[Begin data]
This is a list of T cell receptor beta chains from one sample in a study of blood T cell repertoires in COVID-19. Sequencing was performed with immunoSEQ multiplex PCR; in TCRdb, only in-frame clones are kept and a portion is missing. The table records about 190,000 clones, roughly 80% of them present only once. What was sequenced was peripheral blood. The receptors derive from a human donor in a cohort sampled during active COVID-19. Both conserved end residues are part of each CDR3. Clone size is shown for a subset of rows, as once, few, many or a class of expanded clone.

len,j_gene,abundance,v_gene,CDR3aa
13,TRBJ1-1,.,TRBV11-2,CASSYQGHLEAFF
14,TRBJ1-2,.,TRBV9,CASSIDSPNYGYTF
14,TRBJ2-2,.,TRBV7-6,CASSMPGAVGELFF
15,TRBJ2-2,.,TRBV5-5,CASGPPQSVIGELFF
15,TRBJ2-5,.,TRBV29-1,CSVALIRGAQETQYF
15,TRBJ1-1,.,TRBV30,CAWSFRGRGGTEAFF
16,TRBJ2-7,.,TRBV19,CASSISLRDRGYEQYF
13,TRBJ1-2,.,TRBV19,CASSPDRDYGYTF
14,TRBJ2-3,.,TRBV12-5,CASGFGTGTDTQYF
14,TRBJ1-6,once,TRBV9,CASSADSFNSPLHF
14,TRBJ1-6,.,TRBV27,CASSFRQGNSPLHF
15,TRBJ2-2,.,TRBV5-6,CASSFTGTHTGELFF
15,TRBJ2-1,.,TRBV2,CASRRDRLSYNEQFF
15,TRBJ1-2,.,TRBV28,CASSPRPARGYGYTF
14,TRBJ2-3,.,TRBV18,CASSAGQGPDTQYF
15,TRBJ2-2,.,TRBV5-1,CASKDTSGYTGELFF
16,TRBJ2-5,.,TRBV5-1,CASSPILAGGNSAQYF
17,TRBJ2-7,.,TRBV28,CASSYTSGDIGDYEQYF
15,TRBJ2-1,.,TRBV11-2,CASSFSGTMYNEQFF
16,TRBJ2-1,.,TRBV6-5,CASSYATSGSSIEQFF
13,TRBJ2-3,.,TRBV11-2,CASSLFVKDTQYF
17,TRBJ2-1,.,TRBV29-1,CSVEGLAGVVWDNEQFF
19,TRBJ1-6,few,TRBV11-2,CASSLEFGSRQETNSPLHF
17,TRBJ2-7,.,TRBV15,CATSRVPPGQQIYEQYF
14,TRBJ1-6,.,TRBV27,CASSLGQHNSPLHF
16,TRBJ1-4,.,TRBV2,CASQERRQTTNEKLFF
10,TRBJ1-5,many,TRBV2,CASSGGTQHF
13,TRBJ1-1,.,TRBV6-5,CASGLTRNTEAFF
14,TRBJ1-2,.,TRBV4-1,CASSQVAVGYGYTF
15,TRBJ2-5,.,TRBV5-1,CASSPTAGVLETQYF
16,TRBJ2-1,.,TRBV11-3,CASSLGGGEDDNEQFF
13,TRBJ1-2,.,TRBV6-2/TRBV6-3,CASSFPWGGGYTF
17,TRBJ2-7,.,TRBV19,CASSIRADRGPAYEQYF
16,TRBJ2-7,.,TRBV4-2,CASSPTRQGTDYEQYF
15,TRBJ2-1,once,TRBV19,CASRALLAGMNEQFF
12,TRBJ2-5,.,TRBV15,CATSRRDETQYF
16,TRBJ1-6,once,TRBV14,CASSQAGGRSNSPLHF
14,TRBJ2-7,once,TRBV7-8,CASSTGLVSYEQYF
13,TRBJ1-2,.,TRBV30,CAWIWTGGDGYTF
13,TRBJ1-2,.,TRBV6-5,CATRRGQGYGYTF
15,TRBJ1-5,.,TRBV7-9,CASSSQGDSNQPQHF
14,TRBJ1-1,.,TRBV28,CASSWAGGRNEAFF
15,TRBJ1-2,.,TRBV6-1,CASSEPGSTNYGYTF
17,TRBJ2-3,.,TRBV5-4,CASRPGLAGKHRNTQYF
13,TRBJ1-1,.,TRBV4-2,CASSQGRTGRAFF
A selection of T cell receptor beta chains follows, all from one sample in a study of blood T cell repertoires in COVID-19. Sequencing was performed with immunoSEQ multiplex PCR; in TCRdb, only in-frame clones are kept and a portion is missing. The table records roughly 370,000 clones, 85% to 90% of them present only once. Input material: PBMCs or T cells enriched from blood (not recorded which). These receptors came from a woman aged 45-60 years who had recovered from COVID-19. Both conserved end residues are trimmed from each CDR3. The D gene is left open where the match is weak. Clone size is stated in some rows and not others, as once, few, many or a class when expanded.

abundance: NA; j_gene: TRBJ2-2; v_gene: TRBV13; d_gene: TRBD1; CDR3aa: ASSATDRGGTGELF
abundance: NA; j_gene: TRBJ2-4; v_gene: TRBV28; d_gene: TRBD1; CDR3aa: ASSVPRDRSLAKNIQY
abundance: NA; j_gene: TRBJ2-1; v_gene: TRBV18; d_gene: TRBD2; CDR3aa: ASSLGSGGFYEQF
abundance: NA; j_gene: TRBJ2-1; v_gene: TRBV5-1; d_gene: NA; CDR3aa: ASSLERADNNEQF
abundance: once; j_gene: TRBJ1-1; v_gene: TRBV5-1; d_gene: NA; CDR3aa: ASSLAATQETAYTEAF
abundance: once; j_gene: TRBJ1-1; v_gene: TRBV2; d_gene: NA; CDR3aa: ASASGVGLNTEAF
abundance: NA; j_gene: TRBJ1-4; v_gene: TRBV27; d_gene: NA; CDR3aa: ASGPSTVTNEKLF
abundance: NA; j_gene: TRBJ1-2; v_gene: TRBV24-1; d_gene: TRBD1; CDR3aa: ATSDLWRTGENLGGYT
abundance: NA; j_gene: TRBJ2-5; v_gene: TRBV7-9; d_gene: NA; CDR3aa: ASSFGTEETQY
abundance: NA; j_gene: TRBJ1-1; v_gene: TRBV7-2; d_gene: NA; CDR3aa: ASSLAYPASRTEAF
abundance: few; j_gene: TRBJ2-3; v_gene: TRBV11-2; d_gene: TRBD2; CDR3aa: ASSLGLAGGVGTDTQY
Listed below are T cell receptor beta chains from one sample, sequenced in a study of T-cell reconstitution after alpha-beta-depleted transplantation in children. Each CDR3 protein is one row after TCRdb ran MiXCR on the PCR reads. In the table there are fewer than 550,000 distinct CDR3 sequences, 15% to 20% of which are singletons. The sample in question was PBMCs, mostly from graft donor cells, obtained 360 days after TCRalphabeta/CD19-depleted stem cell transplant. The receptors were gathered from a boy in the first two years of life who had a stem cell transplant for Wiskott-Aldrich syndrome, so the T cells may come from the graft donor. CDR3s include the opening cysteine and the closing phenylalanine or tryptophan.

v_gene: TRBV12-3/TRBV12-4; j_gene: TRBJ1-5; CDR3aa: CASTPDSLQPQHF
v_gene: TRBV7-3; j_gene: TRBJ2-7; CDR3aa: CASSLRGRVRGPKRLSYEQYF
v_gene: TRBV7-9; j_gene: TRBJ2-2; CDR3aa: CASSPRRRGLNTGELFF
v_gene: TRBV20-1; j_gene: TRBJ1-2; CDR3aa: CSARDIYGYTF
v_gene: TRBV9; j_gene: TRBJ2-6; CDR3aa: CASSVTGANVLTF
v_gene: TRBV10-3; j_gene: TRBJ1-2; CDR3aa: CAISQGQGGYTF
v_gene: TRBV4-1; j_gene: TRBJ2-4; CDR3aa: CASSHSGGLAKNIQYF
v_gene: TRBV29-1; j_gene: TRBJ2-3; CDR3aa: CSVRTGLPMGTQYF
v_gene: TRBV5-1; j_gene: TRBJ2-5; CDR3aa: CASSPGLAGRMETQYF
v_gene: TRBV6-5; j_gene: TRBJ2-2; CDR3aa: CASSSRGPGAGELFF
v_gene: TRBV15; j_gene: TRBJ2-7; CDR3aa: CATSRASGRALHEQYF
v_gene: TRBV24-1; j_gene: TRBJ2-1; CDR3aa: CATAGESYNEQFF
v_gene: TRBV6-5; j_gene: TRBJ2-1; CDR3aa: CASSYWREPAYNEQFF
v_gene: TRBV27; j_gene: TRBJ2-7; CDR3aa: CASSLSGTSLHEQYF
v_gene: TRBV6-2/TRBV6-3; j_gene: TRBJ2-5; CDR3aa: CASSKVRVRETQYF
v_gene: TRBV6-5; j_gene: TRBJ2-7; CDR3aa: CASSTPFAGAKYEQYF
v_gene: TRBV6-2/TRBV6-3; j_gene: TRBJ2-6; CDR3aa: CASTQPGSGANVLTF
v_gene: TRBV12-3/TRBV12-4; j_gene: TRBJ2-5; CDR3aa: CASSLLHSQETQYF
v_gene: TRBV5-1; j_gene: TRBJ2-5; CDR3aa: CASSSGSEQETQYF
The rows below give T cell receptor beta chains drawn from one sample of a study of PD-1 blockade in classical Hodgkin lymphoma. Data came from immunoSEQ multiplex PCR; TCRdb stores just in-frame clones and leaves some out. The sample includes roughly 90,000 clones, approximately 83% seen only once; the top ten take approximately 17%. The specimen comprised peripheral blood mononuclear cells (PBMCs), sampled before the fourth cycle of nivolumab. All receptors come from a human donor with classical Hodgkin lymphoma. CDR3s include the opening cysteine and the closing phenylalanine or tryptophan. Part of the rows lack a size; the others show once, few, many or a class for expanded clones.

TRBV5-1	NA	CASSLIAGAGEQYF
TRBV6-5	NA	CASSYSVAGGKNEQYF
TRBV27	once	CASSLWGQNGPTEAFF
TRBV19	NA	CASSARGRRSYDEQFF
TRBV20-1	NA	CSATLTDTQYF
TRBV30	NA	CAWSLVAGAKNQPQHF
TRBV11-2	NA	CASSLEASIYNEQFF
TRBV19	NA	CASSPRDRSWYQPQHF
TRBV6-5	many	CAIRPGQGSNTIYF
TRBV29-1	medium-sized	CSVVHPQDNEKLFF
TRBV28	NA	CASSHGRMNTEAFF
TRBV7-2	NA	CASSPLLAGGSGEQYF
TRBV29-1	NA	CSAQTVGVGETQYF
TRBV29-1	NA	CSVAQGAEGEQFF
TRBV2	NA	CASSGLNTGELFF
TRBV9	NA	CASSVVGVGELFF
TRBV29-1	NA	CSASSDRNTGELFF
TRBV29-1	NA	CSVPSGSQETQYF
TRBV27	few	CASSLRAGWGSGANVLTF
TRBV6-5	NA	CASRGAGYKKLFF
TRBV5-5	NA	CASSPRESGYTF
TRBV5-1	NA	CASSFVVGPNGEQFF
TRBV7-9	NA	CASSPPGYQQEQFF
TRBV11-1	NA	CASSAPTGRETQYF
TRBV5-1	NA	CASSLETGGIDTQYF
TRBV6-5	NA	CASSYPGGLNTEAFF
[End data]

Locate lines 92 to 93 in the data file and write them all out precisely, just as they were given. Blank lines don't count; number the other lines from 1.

TRBV7-2	NA	CASSPLLAGGSGEQYF
TRBV29-1	NA	CSAQTVGVGETQYF